Acquired melanocytic nevi (moles)
- Julie V Schaffer, MD
Julie V Schaffer, MD
- Attending in Pediatric Dermatology
- Director, Pediatric Dermatology Fellowship
- Division of Pediatric & Adolescent Dermatology
- Hackensack University Medical Center
- Jean L Bolognia, MD
Jean L Bolognia, MD
- Professor of Dermatology
- Yale University School of Medicine
- Section Editors
- Moise L Levy, MD
Moise L Levy, MD
- Section Editor — Pediatric Dermatology
- Professor of Pediatrics and Medicine (Dermatology)
- Dell Medical School, University of Texas, Austin
- Clinical Professor of Dermatology and Pediatrics
- Baylor College of Medicine
- Robert P Dellavalle, MD, PhD, MSPH
Robert P Dellavalle, MD, PhD, MSPH
- Section Editor — General Dermatology
- Professor of Dermatology and Public Health
- University of Colorado School of Medicine
- Colorado School of Public Health
- Chief, Dermatology Service
- US Department of Veterans Affairs
- Eastern Colorado Health Care System
- Hensin Tsao, MD, PhD
Hensin Tsao, MD, PhD
- Section Editor — Melanocytic Lesions and Disorders of Pigmentation
- Professor of Dermatology
- Harvard Medical School
Acquired melanocytic nevi will be discussed here. Congenital melanocytic nevi and other benign pigmented lesions are discussed separately. (See "Congenital melanocytic nevi" and "Benign pigmented skin lesions other than melanocytic nevi (moles)".)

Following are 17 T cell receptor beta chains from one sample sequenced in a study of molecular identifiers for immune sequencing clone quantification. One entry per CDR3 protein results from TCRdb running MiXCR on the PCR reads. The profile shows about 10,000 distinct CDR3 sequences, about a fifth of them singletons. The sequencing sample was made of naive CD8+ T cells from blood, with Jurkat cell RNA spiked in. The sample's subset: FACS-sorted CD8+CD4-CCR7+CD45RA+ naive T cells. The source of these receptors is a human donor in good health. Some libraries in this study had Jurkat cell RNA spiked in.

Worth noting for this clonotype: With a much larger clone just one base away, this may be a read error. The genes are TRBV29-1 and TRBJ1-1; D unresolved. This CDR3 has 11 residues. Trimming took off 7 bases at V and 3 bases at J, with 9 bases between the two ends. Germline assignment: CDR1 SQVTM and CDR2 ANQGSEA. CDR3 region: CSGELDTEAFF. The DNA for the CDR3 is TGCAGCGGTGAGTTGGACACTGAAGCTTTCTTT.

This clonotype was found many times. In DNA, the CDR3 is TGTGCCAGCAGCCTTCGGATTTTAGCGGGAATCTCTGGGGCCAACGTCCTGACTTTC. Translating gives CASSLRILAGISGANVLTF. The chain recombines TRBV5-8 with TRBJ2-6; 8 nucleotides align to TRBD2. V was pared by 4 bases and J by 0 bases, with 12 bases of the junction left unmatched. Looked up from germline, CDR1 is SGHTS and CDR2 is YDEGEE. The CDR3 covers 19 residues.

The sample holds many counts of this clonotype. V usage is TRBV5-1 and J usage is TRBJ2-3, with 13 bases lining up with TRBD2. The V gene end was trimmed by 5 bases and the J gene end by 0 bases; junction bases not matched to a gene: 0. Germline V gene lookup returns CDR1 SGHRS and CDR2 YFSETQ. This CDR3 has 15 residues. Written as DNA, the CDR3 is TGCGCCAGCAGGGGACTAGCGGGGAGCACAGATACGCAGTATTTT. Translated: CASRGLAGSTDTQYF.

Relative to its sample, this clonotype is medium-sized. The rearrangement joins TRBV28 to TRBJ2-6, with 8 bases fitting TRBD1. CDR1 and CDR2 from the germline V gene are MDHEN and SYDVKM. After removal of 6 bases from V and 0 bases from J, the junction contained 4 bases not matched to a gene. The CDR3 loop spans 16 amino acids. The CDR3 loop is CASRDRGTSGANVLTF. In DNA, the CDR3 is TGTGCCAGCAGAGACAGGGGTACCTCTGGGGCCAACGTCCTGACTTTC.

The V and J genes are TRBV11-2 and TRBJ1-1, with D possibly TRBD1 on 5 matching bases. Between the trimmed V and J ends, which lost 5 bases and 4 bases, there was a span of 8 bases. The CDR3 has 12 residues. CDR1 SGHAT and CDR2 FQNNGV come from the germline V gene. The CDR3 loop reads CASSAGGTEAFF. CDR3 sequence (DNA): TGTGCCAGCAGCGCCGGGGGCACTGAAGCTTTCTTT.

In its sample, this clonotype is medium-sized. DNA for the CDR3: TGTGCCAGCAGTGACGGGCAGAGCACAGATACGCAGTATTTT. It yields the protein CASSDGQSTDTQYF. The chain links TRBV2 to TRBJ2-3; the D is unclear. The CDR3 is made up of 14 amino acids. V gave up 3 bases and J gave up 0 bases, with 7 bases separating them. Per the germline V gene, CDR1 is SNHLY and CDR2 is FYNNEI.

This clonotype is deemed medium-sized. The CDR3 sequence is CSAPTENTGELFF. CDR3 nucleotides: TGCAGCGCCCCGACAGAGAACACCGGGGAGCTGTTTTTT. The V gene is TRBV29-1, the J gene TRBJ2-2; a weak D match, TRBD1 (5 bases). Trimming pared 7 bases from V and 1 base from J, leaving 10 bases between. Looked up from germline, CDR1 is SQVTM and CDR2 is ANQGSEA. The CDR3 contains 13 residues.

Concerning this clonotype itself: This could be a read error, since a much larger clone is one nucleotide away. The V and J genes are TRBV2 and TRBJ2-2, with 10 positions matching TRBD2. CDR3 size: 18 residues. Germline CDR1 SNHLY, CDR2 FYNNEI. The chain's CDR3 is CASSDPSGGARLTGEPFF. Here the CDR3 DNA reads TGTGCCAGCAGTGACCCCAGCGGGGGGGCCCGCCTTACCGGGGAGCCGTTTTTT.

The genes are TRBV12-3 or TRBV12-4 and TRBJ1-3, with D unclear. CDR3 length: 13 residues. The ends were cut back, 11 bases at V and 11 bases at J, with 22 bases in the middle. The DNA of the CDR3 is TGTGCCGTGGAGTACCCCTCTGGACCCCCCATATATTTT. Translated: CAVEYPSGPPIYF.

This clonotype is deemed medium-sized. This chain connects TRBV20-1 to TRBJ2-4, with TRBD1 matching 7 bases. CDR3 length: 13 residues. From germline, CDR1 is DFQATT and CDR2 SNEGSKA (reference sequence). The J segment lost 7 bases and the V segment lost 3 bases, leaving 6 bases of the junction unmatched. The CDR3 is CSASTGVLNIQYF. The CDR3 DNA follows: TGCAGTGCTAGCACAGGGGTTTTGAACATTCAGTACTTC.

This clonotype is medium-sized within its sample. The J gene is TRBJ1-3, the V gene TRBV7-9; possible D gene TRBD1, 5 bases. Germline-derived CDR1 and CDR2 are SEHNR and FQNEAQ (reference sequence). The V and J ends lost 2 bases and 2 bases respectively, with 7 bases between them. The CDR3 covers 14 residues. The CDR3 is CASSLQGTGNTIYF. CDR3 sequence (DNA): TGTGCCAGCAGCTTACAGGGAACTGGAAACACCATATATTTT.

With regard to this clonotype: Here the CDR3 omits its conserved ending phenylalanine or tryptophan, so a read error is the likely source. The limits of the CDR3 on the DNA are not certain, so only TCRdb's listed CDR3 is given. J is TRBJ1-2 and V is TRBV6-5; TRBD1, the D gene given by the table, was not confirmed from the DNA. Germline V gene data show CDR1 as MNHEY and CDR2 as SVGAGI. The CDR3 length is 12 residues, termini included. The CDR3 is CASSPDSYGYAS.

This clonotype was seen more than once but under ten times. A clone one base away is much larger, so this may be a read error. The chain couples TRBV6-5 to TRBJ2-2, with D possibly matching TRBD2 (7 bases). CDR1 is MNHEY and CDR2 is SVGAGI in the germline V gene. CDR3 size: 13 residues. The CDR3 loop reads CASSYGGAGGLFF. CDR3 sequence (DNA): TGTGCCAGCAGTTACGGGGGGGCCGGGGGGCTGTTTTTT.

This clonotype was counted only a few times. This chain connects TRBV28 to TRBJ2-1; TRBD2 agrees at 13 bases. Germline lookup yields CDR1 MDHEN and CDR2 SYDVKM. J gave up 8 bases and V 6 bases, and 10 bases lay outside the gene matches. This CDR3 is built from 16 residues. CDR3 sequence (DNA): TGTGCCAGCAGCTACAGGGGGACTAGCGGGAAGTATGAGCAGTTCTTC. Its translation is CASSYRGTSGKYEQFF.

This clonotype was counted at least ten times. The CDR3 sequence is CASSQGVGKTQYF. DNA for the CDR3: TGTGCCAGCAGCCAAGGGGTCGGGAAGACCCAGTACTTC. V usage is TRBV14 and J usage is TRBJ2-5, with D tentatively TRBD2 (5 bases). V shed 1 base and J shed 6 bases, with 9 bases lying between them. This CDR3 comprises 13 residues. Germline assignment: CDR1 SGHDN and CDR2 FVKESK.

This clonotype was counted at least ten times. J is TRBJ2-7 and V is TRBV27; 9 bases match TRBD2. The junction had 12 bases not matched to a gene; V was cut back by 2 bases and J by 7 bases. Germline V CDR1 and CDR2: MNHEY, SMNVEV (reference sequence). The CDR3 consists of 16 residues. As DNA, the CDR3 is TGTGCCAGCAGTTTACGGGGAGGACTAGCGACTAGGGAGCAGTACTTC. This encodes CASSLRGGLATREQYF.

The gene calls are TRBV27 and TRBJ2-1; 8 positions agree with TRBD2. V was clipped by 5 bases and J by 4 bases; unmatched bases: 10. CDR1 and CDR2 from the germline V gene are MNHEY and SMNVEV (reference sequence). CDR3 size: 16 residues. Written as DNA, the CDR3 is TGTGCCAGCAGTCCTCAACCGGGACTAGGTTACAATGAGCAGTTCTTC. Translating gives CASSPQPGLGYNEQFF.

Melanocytic nevi are benign proliferations of a type of melanocyte known as a "nevus cell." The two major differences between ordinary melanocytes that reside in the basal layer of the epidermis and nevus cells are:
●Nevus cells cluster as nests within the lower epidermis and/or dermis, whereas epidermal melanocytes are evenly dispersed as single units.
●Nevus cells do not have dendritic processes, except for those within blue nevi.
Both melanocytes and nevus cells can produce the pigment melanin. Melanocytic nevi may be congenital or acquired. Acquired nevi can be classified as common (banal) or atypical, and there are several additional variants, including halo nevi, blue nevi, and Spitz nevi.To continue reading this article, you must log in with your personal, hospital, or group practice subscription. For more information on subscription options, click below on the option that best describes you:
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- Predisposing factors
- COMMON ACQUIRED MELANOCYTIC NEVI
- Clinical features
- - General features
- - Nevi on palms/soles
- - Nevi originating from the nail matrix
- Natural history
- ATYPICAL NEVI
- HALO NEVI
- Clinical features
- BLUE NEVI
- Clinical features
- Differential diagnosis
- SPITZ NEVI
- Clinical features
- BIOPSY CONSIDERATIONS
- Possible indications
- Other considerations
- SUMMARY AND RECOMMENDATIONS